The third—the post/pre-show disruption of business-as-usual, especially for a smaller manufacturer up to his eyeballs in back-orders—can only be appreciated by insiders who know how far beyond the visible few days of the actual show the preparatory and follow-up efforts extend. Throwing a good party isn’t unlike a fancy dinner. It takes minutes to eat, hours, days or weeks to organize. And the party parallel is less farfetched than you may assume. As a consumer show without actual sales being conducted, the Home Entertainment affair is a good-will publicity effort, an opportunity to show off, mingle with actual end users, reinvigorate relationships, conduct some press-related business. Without any tangible tie-ins to sales as, say, setting aside $1,000 to host a dealer-sponsored manufacturer’s showcase with the local dealer, the benefits of show attendance, for one’s business’ bottom line, are nebulous at best. Though that depends on whom you talk to. Some manufacturers report strong post-show sales directly related to attendance, others report zero results.

The forth—what to show that’s new and hence a real attraction rather than a rerun—is tricky. Consumer shows are regional by nature. Out-of-the-area dealers, on a whole, don’t attend. Ditto for reps or foreign distributors. Premiering something for a necessarily limited audience is like premature ejaculation. Showing something old—well, it’s not a really good reason to shoulder the associated costs and efforts, especially if you have a local dealer that can, likely, do much better-sounding demos all year 'round to serve your local clientele.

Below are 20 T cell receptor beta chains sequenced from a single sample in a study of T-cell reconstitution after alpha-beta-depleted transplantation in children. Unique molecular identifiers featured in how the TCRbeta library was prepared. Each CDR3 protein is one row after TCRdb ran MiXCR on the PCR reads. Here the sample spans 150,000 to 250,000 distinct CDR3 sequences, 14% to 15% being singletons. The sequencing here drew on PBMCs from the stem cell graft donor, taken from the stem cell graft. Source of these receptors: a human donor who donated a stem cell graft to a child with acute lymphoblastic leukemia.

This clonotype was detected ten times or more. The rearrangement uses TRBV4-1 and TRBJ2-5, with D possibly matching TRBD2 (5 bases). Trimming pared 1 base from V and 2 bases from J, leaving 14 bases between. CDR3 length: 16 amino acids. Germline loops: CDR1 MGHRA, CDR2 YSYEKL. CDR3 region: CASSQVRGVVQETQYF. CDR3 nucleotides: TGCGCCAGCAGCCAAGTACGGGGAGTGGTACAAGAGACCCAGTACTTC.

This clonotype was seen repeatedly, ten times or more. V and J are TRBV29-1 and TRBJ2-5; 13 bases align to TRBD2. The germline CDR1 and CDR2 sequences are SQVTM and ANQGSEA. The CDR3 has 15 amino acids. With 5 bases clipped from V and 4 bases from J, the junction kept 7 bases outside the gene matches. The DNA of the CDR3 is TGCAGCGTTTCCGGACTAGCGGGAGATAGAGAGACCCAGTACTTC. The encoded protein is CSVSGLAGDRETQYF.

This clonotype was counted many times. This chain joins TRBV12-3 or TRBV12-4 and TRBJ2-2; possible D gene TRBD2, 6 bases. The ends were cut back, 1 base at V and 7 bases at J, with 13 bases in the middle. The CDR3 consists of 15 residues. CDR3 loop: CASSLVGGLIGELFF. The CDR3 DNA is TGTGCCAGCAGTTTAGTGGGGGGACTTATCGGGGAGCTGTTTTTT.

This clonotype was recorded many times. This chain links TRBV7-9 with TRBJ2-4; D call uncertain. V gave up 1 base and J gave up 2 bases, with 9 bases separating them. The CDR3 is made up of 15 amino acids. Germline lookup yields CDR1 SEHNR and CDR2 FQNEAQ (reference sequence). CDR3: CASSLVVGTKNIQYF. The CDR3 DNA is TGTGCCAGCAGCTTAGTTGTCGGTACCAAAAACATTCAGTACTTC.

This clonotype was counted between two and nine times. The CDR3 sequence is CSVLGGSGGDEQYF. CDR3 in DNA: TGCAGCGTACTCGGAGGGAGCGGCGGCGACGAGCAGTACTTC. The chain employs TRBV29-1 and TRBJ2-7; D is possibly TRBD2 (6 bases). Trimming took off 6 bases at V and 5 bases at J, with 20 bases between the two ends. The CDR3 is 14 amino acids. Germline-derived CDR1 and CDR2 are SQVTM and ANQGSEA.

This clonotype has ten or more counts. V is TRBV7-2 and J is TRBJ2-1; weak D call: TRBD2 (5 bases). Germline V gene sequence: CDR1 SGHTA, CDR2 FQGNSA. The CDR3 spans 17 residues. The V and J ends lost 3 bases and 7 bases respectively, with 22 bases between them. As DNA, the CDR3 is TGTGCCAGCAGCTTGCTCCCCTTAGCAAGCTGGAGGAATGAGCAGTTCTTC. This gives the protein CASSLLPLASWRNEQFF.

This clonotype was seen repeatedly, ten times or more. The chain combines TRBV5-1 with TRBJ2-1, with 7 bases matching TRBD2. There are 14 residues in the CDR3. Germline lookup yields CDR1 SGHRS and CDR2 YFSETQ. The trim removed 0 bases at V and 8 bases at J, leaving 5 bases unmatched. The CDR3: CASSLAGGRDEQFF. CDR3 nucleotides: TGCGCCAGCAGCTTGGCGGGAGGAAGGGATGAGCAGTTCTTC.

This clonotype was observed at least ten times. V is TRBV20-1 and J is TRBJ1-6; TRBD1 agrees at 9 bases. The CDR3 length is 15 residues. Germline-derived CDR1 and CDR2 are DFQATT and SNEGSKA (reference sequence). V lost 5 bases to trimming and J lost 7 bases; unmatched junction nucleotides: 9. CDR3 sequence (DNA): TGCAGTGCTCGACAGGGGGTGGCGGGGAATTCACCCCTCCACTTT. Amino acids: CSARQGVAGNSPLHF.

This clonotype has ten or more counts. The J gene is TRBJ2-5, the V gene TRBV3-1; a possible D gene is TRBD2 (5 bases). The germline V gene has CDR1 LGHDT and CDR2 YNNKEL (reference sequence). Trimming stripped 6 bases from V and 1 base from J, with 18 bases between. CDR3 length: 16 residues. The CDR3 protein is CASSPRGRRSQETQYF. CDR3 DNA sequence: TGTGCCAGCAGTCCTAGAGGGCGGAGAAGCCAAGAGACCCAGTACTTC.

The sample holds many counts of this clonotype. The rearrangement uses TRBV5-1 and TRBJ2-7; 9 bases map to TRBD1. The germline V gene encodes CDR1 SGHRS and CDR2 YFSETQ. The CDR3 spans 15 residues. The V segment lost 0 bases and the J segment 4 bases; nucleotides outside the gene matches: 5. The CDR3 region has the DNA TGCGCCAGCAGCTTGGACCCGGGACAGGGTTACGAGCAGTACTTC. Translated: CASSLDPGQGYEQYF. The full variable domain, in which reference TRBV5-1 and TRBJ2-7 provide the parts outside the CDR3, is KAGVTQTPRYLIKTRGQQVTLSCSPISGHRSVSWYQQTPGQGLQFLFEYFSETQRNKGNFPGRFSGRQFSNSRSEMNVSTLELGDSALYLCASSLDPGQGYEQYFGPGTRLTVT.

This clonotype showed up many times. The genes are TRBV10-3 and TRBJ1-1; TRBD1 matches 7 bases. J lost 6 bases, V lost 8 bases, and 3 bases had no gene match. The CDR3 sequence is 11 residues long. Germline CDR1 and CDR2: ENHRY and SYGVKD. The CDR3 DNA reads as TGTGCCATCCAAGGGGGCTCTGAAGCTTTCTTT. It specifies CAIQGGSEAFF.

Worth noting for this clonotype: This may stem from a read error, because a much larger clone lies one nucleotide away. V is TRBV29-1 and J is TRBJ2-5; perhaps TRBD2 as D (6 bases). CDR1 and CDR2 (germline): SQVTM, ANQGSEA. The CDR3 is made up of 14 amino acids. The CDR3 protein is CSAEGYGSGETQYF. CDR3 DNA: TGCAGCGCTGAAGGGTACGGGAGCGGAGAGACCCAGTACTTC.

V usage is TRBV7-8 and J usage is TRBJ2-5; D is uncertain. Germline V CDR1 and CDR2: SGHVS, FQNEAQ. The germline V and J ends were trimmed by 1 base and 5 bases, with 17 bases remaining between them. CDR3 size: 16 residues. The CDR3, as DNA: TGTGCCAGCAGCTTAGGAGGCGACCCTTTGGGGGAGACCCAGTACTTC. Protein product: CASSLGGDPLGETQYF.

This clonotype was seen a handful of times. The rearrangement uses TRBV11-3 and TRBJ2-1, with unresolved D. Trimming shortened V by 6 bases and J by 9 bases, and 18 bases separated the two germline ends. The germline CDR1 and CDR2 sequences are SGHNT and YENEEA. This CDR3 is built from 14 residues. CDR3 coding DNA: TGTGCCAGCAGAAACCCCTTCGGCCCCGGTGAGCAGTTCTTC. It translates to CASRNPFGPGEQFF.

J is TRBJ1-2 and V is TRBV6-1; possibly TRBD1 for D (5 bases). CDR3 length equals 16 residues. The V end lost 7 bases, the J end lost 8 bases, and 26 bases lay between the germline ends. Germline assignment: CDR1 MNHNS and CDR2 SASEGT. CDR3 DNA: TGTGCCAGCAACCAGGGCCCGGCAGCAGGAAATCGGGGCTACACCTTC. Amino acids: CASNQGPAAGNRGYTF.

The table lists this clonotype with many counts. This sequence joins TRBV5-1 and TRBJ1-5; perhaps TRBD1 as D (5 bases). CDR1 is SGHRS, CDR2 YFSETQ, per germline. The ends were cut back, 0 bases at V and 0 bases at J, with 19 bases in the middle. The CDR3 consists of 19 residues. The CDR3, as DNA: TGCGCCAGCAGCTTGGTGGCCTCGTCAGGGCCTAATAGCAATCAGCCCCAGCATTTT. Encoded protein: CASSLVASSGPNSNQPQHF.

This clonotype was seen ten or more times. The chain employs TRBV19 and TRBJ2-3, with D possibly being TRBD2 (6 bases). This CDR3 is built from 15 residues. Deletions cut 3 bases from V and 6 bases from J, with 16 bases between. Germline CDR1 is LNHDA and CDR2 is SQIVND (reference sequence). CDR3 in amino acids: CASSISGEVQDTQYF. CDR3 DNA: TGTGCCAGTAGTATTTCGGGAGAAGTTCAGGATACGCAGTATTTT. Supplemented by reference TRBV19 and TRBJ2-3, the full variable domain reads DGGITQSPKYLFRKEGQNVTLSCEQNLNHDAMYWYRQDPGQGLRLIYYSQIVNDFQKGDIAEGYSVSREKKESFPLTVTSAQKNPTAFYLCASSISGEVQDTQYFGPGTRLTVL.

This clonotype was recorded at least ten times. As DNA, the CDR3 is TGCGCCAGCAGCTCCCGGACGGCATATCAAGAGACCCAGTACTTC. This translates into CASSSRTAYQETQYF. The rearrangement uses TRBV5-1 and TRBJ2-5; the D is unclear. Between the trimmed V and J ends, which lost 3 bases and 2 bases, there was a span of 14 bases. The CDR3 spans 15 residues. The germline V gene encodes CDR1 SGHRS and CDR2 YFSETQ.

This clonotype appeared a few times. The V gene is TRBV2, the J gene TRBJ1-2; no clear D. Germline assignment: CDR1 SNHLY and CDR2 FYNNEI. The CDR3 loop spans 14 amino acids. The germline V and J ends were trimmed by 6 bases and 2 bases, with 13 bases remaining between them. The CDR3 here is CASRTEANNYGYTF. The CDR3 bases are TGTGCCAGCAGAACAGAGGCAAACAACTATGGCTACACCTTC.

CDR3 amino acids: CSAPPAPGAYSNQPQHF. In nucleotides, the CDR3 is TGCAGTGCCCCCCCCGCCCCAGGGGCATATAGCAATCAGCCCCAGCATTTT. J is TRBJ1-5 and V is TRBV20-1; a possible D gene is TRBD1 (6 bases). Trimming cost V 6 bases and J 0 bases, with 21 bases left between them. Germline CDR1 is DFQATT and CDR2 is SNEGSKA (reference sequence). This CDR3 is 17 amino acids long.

If you add all of this up, it doesn’t quite—add up. For the manufacturers. Hence, if you don’t spot your favorite maker of audio goodies in San Francisco, don’t immediately jump to conclusions. Instead, consider the ramifications of their reality. Somebody’s making a bundle on this show—but it ain’t the audio firms, and, at $35 for a three-day pass and $25 for a day pass, even the consumers are getting scalped. Still, having participated in the last SF show as a manufacturer, I remember the St. Francis as a solidly-built structure with relatively good-sounding rooms and, of course, the usual elevator pipeline that was never designed with the kind of visitor load in mind that a show attracts to a regular hotel.

If you and your significant other can afford the $100 it’ll take for downtown parking, chow and getting into the show, you’ll surely have a good time. The stout manufacturers present will see to it. That’s why they’re there—to throw a party in the hopes to impress you with good sound, something notoriously difficult in such environs, especially with the state-of-the-art full-range speakers music lovers are keen on hearing.

Home Entertainment 2003—good or bad habit? Where’s psychotic old Hamlet when you need him?

Visit Srajan at his site www.6moons.com